Another initiative Nokia is involved on a global scale is Green Light for Girls. “Through this global initiative, girls between the ages of 11 and 15 from local schools in less advantaged communities are engaged and exposed to hands-on science and technology workshops and activities. They also get direct interaction and engagement with role model professionals,” says Ghribi.
He says the responsibility to drive this change lies with both governments and private companies. “We all have a role to play and need to join hands in terms of shaping the future of technology. This must not just be done for the sake of it, but to transform the human experience. We often hear about public-private partnerships or PPP, but I believe we should use four P’s meaning public, private, people partnerships. People should be at the centre to enable the transformation and adoption of technology. We could even go as far as to say we should focus on PPYP or public, private, youth partnerships to also have the youth involved and engaged in the process.”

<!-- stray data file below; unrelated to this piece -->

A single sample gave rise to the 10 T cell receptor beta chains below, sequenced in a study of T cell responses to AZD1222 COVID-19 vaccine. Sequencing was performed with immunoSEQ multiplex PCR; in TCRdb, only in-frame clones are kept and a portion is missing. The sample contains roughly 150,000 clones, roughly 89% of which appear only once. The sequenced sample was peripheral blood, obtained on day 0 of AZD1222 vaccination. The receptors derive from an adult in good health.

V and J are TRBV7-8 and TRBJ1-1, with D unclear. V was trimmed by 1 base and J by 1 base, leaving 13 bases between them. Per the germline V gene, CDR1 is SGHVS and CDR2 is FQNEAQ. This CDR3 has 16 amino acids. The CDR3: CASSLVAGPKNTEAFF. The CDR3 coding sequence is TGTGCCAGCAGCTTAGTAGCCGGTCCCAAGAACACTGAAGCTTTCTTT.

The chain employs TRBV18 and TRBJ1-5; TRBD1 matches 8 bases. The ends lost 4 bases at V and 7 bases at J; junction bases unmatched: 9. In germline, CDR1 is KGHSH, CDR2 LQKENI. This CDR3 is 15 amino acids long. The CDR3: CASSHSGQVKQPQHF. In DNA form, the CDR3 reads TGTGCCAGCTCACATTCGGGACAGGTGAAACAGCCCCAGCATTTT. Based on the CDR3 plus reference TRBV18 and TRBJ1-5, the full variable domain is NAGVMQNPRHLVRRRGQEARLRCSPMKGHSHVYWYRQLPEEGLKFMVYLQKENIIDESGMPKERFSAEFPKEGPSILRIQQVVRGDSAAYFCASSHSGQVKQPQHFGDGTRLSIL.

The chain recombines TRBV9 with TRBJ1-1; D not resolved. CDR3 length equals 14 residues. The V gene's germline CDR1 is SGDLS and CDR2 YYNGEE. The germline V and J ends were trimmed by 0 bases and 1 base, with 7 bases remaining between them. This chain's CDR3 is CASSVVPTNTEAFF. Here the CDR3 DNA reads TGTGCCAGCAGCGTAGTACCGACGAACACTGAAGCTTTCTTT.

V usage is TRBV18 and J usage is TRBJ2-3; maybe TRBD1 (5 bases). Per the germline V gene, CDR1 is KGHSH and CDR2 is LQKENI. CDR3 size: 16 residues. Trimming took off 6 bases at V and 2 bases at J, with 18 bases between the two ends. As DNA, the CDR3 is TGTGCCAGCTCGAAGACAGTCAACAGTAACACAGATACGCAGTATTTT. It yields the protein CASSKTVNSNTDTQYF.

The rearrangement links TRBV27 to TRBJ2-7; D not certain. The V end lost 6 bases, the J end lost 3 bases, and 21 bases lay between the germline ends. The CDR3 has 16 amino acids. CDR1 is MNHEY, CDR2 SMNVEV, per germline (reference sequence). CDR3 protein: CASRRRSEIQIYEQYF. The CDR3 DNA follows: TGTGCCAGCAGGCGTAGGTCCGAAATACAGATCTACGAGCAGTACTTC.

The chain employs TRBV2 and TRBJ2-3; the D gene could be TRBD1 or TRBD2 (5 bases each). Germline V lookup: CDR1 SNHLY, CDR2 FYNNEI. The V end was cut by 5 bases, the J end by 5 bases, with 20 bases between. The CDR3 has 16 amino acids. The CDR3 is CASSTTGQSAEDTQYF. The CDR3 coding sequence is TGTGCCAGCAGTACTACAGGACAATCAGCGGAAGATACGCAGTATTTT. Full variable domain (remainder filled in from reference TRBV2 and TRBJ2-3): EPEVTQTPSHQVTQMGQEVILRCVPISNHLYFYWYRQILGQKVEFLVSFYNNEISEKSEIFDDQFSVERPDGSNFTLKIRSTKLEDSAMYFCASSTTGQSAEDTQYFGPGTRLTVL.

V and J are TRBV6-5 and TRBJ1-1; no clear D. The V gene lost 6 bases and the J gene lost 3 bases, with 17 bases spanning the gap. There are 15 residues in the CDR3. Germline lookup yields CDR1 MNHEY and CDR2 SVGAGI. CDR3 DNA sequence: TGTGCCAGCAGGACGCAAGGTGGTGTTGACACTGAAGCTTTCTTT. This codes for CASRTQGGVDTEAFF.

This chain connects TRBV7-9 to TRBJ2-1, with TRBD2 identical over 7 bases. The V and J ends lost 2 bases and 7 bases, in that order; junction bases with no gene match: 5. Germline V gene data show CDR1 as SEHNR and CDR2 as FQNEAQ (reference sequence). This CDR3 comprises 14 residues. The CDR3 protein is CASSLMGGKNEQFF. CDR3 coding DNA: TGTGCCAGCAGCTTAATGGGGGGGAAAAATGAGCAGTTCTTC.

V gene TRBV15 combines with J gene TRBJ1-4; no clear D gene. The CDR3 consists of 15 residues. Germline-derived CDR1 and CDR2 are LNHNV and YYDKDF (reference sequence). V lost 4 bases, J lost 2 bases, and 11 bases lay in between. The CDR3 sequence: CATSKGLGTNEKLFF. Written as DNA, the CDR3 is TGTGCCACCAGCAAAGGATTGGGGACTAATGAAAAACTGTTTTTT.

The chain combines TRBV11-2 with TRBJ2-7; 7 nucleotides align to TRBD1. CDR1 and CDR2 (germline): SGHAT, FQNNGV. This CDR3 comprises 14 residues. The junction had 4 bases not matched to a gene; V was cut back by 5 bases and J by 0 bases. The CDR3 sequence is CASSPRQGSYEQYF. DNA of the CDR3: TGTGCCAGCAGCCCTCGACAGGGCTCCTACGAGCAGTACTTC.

Ghribi says governments need to play a role in creating a favourable environment and lay out a comprehensive social strategy that puts the youth and, more particularly girls, at the heart of their plans.
“We know that most governments in Africa and in other parts of the world have national ICT plans. For the youth to truly benefit, these plans must go beyond the frontiers of telecommunications and touch every sector of the economy.”